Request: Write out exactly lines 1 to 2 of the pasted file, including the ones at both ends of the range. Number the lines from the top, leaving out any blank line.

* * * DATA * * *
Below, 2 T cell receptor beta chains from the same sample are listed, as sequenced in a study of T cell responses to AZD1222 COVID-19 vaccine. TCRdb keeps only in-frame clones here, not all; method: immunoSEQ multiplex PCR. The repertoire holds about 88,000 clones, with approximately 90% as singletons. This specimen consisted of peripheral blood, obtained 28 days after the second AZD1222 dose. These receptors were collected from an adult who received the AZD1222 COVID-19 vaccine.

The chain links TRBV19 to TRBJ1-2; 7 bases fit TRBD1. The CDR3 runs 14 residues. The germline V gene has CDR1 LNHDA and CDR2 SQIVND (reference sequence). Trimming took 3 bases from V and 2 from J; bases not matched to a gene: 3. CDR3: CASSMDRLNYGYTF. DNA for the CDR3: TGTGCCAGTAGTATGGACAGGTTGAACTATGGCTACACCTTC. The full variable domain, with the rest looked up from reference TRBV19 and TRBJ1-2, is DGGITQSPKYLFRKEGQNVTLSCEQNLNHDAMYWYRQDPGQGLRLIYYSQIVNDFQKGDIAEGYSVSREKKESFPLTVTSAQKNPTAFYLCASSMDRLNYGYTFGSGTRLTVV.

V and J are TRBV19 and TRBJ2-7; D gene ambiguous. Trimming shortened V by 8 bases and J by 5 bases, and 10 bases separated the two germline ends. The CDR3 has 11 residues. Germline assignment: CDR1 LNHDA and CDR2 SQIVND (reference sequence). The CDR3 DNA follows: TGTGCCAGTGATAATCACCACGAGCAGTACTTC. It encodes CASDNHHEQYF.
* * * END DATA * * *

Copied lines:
Below, 2 T cell receptor beta chains from the same sample are listed, as sequenced in a study of T cell responses to AZD1222 COVID-19 vaccine. TCRdb keeps only in-frame clones here, not all; method: immunoSEQ multiplex PCR. The repertoire holds about 88,000 clones, with approximately 90% as singletons. This specimen consisted of peripheral blood, obtained 28 days after the second AZD1222 dose. These receptors were collected from an adult who received the AZD1222 COVID-19 vaccine.

The chain links TRBV19 to TRBJ1-2; 7 bases fit TRBD1. The CDR3 runs 14 residues. The germline V gene has CDR1 LNHDA and CDR2 SQIVND (reference sequence). Trimming took 3 bases from V and 2 from J; bases not matched to a gene: 3. CDR3: CASSMDRLNYGYTF. DNA for the CDR3: TGTGCCAGTAGTATGGACAGGTTGAACTATGGCTACACCTTC. The full variable domain, with the rest looked up from reference TRBV19 and TRBJ1-2, is DGGITQSPKYLFRKEGQNVTLSCEQNLNHDAMYWYRQDPGQGLRLIYYSQIVNDFQKGDIAEGYSVSREKKESFPLTVTSAQKNPTAFYLCASSMDRLNYGYTFGSGTRLTVV.